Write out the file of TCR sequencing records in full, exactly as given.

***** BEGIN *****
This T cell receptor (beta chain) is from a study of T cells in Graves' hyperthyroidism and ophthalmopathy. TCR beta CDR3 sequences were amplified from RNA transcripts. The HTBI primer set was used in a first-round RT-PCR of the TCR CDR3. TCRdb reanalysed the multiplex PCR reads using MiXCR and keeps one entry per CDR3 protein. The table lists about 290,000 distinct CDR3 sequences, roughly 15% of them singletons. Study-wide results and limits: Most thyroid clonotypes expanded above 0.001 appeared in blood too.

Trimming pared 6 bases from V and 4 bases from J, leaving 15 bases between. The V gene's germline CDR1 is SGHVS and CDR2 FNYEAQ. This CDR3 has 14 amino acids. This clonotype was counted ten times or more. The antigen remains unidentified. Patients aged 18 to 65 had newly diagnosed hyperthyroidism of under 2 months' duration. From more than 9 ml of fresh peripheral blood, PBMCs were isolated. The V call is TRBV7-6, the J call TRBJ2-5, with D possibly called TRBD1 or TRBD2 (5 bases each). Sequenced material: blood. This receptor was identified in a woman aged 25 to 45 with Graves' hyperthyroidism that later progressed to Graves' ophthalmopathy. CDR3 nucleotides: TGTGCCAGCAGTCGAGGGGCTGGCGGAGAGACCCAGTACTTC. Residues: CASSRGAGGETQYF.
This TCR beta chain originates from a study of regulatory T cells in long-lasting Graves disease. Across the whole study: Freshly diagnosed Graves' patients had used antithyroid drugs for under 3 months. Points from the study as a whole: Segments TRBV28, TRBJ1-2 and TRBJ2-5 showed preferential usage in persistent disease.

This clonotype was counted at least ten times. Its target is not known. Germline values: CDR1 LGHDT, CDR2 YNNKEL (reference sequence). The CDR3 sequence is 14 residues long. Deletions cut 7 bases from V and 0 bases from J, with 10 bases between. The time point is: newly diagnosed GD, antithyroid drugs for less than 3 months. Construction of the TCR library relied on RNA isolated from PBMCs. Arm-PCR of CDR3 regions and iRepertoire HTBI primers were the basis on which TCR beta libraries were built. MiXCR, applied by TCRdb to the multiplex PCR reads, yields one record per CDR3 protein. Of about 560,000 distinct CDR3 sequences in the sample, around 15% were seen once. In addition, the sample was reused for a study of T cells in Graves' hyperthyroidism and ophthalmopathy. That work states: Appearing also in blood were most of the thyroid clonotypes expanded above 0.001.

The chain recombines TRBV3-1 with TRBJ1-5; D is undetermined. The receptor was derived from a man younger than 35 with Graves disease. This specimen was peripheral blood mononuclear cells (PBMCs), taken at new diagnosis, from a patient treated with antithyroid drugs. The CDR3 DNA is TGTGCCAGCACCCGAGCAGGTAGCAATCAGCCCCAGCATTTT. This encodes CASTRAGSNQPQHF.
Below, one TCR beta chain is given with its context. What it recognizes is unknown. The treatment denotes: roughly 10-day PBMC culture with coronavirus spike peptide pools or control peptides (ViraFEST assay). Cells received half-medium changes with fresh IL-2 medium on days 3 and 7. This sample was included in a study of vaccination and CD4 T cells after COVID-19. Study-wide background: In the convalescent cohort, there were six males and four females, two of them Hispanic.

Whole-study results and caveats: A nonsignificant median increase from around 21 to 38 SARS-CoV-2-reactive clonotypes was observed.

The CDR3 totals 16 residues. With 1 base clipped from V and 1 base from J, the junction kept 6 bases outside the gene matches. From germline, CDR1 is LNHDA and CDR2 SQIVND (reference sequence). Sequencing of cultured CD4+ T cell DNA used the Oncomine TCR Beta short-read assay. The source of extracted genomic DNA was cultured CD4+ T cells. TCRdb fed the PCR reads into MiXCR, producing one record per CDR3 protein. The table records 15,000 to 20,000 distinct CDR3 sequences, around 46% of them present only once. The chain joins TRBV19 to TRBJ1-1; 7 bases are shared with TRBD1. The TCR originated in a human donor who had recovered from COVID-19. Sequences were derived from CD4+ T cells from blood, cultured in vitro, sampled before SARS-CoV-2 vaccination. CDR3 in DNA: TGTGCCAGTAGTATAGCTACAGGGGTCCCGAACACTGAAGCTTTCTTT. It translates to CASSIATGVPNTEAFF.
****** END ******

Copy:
This T cell receptor (beta chain) is from a study of T cells in Graves' hyperthyroidism and ophthalmopathy. TCR beta CDR3 sequences were amplified from RNA transcripts. The HTBI primer set was used in a first-round RT-PCR of the TCR CDR3. TCRdb reanalysed the multiplex PCR reads using MiXCR and keeps one entry per CDR3 protein. The table lists about 290,000 distinct CDR3 sequences, roughly 15% of them singletons. Study-wide results and limits: Most thyroid clonotypes expanded above 0.001 appeared in blood too.

Trimming pared 6 bases from V and 4 bases from J, leaving 15 bases between. The V gene's germline CDR1 is SGHVS and CDR2 FNYEAQ. This CDR3 has 14 amino acids. This clonotype was counted ten times or more. The antigen remains unidentified. Patients aged 18 to 65 had newly diagnosed hyperthyroidism of under 2 months' duration. From more than 9 ml of fresh peripheral blood, PBMCs were isolated. The V call is TRBV7-6, the J call TRBJ2-5, with D possibly called TRBD1 or TRBD2 (5 bases each). Sequenced material: blood. This receptor was identified in a woman aged 25 to 45 with Graves' hyperthyroidism that later progressed to Graves' ophthalmopathy. CDR3 nucleotides: TGTGCCAGCAGTCGAGGGGCTGGCGGAGAGACCCAGTACTTC. Residues: CASSRGAGGETQYF.
This TCR beta chain originates from a study of regulatory T cells in long-lasting Graves disease. Across the whole study: Freshly diagnosed Graves' patients had used antithyroid drugs for under 3 months. Points from the study as a whole: Segments TRBV28, TRBJ1-2 and TRBJ2-5 showed preferential usage in persistent disease.

This clonotype was counted at least ten times. Its target is not known. Germline values: CDR1 LGHDT, CDR2 YNNKEL (reference sequence). The CDR3 sequence is 14 residues long. Deletions cut 7 bases from V and 0 bases from J, with 10 bases between. The time point is: newly diagnosed GD, antithyroid drugs for less than 3 months. Construction of the TCR library relied on RNA isolated from PBMCs. Arm-PCR of CDR3 regions and iRepertoire HTBI primers were the basis on which TCR beta libraries were built. MiXCR, applied by TCRdb to the multiplex PCR reads, yields one record per CDR3 protein. Of about 560,000 distinct CDR3 sequences in the sample, around 15% were seen once. In addition, the sample was reused for a study of T cells in Graves' hyperthyroidism and ophthalmopathy. That work states: Appearing also in blood were most of the thyroid clonotypes expanded above 0.001.

The chain recombines TRBV3-1 with TRBJ1-5; D is undetermined. The receptor was derived from a man younger than 35 with Graves disease. This specimen was peripheral blood mononuclear cells (PBMCs), taken at new diagnosis, from a patient treated with antithyroid drugs. The CDR3 DNA is TGTGCCAGCACCCGAGCAGGTAGCAATCAGCCCCAGCATTTT. This encodes CASTRAGSNQPQHF.
Below, one TCR beta chain is given with its context. What it recognizes is unknown. The treatment denotes: roughly 10-day PBMC culture with coronavirus spike peptide pools or control peptides (ViraFEST assay). Cells received half-medium changes with fresh IL-2 medium on days 3 and 7. This sample was included in a study of vaccination and CD4 T cells after COVID-19. Study-wide background: In the convalescent cohort, there were six males and four females, two of them Hispanic.

Whole-study results and caveats: A nonsignificant median increase from around 21 to 38 SARS-CoV-2-reactive clonotypes was observed.

The CDR3 totals 16 residues. With 1 base clipped from V and 1 base from J, the junction kept 6 bases outside the gene matches. From germline, CDR1 is LNHDA and CDR2 SQIVND (reference sequence). Sequencing of cultured CD4+ T cell DNA used the Oncomine TCR Beta short-read assay. The source of extracted genomic DNA was cultured CD4+ T cells. TCRdb fed the PCR reads into MiXCR, producing one record per CDR3 protein. The table records 15,000 to 20,000 distinct CDR3 sequences, around 46% of them present only once. The chain joins TRBV19 to TRBJ1-1; 7 bases are shared with TRBD1. The TCR originated in a human donor who had recovered from COVID-19. Sequences were derived from CD4+ T cells from blood, cultured in vitro, sampled before SARS-CoV-2 vaccination. CDR3 in DNA: TGTGCCAGTAGTATAGCTACAGGGGTCCCGAACACTGAAGCTTTCTTT. It translates to CASSIATGVPNTEAFF.